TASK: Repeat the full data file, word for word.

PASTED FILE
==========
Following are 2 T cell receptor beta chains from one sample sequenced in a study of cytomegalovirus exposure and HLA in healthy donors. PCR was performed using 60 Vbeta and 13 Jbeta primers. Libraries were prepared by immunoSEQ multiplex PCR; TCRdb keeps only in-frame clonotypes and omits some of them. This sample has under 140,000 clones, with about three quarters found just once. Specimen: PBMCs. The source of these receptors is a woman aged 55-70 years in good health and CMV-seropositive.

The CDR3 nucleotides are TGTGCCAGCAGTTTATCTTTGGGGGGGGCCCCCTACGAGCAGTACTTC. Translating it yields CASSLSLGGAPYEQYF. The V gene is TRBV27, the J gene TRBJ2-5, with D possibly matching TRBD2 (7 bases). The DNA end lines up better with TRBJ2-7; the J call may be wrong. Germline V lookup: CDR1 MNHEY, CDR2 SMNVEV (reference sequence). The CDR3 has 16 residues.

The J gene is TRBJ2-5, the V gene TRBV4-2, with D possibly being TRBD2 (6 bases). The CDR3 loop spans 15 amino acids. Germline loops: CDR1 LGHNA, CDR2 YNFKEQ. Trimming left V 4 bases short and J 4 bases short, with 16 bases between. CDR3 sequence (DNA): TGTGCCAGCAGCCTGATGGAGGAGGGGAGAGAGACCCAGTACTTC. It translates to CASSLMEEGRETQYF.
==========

Following are 2 T cell receptor beta chains from one sample sequenced in a study of cytomegalovirus exposure and HLA in healthy donors. PCR was performed using 60 Vbeta and 13 Jbeta primers. Libraries were prepared by immunoSEQ multiplex PCR; TCRdb keeps only in-frame clonotypes and omits some of them. This sample has under 140,000 clones, with about three quarters found just once. Specimen: PBMCs. The source of these receptors is a woman aged 55-70 years in good health and CMV-seropositive.

The CDR3 nucleotides are TGTGCCAGCAGTTTATCTTTGGGGGGGGCCCCCTACGAGCAGTACTTC. Translating it yields CASSLSLGGAPYEQYF. The V gene is TRBV27, the J gene TRBJ2-5, with D possibly matching TRBD2 (7 bases). The DNA end lines up better with TRBJ2-7; the J call may be wrong. Germline V lookup: CDR1 MNHEY, CDR2 SMNVEV (reference sequence). The CDR3 has 16 residues.

The J gene is TRBJ2-5, the V gene TRBV4-2, with D possibly being TRBD2 (6 bases). The CDR3 loop spans 15 amino acids. Germline loops: CDR1 LGHNA, CDR2 YNFKEQ. Trimming left V 4 bases short and J 4 bases short, with 16 bases between. CDR3 sequence (DNA): TGTGCCAGCAGCCTGATGGAGGAGGGGAGAGAGACCCAGTACTTC. It translates to CASSLMEEGRETQYF.